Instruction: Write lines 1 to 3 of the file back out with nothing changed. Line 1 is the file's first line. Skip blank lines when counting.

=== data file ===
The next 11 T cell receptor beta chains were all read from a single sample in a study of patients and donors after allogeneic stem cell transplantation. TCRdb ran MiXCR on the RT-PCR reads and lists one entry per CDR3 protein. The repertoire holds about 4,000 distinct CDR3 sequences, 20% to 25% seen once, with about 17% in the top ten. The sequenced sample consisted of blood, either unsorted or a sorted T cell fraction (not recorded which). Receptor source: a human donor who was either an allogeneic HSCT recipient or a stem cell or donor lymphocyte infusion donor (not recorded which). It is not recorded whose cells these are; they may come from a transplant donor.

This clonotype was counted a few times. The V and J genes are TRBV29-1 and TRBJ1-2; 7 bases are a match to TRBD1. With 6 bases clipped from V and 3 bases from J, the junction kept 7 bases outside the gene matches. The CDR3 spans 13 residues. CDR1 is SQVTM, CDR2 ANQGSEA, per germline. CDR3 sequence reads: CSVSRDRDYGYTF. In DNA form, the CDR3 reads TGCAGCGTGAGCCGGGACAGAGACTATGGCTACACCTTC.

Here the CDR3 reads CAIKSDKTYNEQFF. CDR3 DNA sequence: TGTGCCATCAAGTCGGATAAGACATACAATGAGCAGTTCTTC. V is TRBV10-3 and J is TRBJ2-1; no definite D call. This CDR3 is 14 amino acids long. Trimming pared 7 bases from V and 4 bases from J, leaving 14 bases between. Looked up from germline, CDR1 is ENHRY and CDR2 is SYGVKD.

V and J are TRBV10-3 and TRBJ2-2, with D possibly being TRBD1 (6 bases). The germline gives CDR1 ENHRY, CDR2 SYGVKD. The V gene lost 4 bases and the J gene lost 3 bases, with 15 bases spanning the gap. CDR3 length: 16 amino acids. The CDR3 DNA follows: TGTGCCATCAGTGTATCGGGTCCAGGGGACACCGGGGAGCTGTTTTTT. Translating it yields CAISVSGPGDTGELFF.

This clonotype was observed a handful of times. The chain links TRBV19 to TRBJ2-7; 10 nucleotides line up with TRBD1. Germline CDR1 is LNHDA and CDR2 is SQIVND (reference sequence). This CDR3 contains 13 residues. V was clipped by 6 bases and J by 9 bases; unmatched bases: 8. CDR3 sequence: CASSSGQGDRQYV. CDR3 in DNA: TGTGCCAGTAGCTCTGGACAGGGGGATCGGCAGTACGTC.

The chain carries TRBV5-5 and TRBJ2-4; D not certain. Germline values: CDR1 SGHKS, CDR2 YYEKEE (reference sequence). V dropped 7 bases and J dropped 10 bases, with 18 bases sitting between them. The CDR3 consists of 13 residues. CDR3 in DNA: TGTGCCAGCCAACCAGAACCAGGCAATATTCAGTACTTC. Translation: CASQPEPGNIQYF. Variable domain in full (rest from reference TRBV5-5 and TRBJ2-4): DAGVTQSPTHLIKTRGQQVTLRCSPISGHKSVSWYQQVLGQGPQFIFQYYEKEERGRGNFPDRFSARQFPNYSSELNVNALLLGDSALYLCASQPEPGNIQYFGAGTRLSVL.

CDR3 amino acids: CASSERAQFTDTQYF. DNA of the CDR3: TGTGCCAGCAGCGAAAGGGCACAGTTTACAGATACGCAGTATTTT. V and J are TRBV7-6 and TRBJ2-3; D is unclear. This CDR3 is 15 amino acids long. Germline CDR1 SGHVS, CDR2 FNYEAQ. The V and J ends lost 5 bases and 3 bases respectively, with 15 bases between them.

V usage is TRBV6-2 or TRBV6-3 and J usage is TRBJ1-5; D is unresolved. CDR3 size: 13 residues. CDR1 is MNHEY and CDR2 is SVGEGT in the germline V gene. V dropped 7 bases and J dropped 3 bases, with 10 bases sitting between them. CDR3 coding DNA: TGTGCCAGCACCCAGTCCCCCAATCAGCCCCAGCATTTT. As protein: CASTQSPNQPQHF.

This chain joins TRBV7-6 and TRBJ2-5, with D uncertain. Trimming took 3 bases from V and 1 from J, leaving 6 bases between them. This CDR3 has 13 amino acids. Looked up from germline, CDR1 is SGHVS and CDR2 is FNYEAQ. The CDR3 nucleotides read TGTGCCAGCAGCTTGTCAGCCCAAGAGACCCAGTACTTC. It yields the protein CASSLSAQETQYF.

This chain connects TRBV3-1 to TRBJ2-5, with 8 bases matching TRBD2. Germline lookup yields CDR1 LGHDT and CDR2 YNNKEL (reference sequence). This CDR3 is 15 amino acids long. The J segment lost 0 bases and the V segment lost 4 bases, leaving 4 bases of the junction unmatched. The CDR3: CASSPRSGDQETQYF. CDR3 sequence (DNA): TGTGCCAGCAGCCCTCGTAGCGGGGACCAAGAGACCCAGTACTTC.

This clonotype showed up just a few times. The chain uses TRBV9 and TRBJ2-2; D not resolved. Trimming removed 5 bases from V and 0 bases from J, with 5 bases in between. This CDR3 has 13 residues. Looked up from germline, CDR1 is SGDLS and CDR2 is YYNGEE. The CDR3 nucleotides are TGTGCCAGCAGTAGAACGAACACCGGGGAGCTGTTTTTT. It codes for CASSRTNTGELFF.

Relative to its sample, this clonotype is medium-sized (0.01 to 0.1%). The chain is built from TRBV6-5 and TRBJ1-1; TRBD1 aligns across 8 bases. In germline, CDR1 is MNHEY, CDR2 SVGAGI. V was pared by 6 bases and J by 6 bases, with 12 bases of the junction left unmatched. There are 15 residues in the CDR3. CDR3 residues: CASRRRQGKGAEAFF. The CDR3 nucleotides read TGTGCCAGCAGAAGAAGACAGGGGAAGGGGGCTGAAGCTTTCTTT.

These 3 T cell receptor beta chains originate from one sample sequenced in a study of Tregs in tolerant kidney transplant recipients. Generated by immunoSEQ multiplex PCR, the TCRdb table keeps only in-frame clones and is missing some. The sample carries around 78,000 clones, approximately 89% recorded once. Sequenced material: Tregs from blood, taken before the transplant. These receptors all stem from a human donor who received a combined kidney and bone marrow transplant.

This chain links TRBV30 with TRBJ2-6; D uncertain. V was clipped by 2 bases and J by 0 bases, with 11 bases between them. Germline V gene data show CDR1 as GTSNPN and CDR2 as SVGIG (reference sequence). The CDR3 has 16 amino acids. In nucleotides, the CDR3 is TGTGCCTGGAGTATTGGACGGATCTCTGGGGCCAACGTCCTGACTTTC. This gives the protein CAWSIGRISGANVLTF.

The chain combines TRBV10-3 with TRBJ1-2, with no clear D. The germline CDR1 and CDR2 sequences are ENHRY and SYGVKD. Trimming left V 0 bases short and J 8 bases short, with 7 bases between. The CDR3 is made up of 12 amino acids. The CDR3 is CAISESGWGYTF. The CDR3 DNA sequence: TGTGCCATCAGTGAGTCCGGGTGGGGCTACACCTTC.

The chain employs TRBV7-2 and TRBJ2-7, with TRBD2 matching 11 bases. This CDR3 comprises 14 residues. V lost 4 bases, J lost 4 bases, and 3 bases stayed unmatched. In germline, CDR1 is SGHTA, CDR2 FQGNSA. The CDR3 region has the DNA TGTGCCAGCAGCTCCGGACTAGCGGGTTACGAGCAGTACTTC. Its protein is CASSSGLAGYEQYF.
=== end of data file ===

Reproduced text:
The next 11 T cell receptor beta chains were all read from a single sample in a study of patients and donors after allogeneic stem cell transplantation. TCRdb ran MiXCR on the RT-PCR reads and lists one entry per CDR3 protein. The repertoire holds about 4,000 distinct CDR3 sequences, 20% to 25% seen once, with about 17% in the top ten. The sequenced sample consisted of blood, either unsorted or a sorted T cell fraction (not recorded which). Receptor source: a human donor who was either an allogeneic HSCT recipient or a stem cell or donor lymphocyte infusion donor (not recorded which). It is not recorded whose cells these are; they may come from a transplant donor.

This clonotype was counted a few times. The V and J genes are TRBV29-1 and TRBJ1-2; 7 bases are a match to TRBD1. With 6 bases clipped from V and 3 bases from J, the junction kept 7 bases outside the gene matches. The CDR3 spans 13 residues. CDR1 is SQVTM, CDR2 ANQGSEA, per germline. CDR3 sequence reads: CSVSRDRDYGYTF. In DNA form, the CDR3 reads TGCAGCGTGAGCCGGGACAGAGACTATGGCTACACCTTC.

Here the CDR3 reads CAIKSDKTYNEQFF. CDR3 DNA sequence: TGTGCCATCAAGTCGGATAAGACATACAATGAGCAGTTCTTC. V is TRBV10-3 and J is TRBJ2-1; no definite D call. This CDR3 is 14 amino acids long. Trimming pared 7 bases from V and 4 bases from J, leaving 14 bases between. Looked up from germline, CDR1 is ENHRY and CDR2 is SYGVKD.